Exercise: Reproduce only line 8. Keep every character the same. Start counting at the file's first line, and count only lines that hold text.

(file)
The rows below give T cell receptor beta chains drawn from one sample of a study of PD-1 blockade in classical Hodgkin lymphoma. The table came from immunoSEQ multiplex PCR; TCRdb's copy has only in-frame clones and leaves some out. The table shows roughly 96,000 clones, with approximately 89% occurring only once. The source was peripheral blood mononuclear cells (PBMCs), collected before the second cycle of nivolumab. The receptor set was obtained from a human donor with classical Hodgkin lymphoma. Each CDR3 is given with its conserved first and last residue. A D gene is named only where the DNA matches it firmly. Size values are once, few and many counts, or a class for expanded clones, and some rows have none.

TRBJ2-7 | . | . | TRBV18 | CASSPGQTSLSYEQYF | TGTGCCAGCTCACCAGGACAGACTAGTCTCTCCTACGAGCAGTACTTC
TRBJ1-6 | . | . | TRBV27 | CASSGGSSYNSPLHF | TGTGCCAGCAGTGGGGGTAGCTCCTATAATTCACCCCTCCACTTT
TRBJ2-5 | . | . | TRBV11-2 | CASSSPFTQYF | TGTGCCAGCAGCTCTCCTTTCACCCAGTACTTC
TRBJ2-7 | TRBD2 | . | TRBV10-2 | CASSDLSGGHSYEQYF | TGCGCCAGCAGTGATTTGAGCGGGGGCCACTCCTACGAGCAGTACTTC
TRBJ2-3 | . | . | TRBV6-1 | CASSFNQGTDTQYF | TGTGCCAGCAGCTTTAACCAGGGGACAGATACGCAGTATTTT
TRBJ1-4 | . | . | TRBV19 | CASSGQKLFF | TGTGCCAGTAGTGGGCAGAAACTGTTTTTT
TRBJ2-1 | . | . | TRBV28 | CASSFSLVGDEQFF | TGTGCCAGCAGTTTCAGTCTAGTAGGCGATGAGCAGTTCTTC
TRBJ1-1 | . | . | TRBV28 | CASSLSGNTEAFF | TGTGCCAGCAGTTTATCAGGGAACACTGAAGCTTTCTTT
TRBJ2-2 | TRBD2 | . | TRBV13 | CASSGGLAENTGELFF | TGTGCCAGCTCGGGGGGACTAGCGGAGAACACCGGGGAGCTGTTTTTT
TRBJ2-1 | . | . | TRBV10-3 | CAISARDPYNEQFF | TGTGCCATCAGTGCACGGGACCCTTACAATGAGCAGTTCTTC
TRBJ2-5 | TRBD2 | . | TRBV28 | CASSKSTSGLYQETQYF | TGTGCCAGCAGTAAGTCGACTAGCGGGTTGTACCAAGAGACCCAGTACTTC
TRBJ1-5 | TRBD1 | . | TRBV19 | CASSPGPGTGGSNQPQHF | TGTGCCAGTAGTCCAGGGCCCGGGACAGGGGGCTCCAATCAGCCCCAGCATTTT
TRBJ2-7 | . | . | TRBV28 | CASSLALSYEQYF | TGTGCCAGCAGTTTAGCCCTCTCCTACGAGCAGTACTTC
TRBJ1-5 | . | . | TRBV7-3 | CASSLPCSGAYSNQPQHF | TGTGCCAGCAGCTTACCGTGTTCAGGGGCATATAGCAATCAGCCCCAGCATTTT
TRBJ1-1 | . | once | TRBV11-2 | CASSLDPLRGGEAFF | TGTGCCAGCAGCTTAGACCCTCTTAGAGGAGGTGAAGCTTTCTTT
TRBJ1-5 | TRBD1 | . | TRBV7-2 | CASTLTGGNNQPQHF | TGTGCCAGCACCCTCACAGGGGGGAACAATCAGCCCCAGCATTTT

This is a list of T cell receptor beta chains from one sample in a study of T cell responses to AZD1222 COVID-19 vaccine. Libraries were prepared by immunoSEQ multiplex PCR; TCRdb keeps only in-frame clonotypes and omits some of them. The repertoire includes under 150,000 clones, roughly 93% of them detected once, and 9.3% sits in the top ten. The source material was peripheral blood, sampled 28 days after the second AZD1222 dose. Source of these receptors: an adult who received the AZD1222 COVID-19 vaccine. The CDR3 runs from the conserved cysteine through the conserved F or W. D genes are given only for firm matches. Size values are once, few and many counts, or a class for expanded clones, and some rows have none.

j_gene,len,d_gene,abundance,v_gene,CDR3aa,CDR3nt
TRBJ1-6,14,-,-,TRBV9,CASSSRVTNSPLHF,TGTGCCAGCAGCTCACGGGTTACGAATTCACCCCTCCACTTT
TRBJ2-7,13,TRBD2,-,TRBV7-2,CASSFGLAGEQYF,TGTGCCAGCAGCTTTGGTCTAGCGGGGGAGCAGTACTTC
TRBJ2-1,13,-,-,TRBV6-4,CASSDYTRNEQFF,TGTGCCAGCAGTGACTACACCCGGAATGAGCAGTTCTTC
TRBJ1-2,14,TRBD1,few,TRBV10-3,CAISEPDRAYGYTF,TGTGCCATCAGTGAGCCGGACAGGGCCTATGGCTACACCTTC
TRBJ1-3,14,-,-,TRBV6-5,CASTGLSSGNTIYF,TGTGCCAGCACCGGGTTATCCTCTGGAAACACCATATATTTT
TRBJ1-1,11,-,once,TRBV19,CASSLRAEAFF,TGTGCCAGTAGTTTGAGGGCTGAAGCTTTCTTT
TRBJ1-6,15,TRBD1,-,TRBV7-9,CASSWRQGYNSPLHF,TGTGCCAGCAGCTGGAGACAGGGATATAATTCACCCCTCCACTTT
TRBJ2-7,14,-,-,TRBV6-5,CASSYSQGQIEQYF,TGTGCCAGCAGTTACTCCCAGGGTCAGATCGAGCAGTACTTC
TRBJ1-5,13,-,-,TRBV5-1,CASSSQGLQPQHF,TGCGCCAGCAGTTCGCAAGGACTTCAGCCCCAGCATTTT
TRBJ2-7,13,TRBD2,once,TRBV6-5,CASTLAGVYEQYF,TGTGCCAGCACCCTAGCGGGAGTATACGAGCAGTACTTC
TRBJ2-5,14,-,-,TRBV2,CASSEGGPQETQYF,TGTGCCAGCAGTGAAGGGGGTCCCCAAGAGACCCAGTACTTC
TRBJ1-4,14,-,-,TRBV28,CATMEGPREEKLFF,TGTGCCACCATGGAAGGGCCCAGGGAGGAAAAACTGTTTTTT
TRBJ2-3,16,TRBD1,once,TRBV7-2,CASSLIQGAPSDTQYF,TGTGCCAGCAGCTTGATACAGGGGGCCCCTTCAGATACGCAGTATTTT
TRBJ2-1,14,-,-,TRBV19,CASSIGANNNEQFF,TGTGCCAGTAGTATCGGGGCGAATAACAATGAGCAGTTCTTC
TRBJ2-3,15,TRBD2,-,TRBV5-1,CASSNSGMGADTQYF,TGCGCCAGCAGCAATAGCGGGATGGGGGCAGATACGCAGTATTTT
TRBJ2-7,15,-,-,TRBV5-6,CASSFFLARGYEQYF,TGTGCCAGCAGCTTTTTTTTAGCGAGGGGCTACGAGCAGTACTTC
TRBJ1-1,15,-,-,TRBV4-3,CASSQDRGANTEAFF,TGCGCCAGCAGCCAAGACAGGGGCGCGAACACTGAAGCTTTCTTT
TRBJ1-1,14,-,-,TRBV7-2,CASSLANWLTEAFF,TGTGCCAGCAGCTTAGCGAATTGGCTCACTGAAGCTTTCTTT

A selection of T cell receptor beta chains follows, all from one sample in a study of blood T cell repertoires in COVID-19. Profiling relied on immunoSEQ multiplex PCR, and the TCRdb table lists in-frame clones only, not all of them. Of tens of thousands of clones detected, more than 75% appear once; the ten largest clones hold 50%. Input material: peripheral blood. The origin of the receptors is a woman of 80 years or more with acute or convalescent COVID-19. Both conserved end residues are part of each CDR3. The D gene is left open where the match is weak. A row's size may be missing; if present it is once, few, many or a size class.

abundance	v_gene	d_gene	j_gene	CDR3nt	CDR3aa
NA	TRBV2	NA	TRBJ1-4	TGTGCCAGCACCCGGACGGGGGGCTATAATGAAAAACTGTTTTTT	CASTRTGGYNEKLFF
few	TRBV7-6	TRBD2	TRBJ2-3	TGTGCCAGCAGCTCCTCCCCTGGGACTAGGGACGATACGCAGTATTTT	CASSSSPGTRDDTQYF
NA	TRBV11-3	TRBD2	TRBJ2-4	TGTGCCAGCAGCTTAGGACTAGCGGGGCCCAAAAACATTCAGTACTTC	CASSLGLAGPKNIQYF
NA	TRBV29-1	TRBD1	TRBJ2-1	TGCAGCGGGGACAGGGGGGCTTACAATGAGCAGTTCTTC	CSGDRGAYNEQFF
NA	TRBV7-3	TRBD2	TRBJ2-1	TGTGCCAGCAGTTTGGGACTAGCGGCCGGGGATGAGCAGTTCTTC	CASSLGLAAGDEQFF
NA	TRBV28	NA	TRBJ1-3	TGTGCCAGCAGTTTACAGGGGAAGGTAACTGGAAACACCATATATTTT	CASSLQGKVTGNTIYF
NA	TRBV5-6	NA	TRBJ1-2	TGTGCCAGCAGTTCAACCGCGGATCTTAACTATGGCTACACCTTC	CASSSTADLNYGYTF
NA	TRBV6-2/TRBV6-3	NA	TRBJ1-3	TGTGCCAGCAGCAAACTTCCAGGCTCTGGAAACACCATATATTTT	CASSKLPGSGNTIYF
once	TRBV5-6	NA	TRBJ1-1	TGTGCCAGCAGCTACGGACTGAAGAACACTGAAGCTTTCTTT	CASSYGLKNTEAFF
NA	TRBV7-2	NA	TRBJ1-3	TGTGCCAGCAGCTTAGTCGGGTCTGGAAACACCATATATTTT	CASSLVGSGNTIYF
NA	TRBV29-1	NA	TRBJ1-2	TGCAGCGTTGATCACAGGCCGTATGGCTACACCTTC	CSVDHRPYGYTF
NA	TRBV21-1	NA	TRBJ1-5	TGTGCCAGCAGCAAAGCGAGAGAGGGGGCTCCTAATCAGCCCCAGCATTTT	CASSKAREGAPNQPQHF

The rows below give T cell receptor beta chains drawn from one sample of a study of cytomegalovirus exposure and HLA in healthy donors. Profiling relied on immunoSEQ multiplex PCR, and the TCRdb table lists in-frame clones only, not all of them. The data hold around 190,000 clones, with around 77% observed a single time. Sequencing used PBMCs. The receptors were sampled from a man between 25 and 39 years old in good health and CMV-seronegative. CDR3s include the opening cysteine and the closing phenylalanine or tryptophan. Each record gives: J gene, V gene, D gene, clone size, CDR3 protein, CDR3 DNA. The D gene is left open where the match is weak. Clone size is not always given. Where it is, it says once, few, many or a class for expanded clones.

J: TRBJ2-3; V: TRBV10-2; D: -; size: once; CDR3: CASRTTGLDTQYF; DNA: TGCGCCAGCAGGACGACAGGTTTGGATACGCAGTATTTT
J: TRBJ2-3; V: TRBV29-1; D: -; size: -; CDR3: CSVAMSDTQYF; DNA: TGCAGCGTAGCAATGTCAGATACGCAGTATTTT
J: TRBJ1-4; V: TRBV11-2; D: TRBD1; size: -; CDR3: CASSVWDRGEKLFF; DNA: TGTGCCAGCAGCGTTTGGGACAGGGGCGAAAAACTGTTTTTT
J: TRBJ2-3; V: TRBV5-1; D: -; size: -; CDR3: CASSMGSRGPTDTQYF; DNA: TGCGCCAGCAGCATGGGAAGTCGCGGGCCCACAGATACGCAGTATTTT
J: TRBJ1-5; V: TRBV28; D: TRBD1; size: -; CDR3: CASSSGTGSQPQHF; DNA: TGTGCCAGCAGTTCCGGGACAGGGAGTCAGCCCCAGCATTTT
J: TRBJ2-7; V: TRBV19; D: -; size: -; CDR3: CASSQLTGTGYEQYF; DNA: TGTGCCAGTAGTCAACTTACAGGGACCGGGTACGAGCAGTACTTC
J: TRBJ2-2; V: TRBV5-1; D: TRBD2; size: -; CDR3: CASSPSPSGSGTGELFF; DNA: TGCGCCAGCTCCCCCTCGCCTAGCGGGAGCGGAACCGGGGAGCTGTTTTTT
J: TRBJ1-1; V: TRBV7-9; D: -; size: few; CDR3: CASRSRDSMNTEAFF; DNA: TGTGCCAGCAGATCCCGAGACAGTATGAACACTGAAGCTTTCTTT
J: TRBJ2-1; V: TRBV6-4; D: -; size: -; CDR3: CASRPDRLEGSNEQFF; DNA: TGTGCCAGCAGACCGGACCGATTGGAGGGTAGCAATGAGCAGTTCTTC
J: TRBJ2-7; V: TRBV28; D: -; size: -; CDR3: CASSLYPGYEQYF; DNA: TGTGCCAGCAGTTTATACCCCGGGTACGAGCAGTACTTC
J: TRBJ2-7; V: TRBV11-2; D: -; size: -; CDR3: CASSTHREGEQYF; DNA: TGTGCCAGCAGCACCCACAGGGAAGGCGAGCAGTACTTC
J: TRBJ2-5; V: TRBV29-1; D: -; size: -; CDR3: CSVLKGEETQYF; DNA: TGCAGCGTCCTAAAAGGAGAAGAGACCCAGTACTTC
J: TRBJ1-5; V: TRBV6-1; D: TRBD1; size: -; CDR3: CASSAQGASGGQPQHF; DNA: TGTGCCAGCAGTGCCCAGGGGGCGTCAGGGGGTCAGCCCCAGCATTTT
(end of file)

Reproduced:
TRBJ2-1 | . | . | TRBV28 | CASSFSLVGDEQFF | TGTGCCAGCAGTTTCAGTCTAGTAGGCGATGAGCAGTTCTTC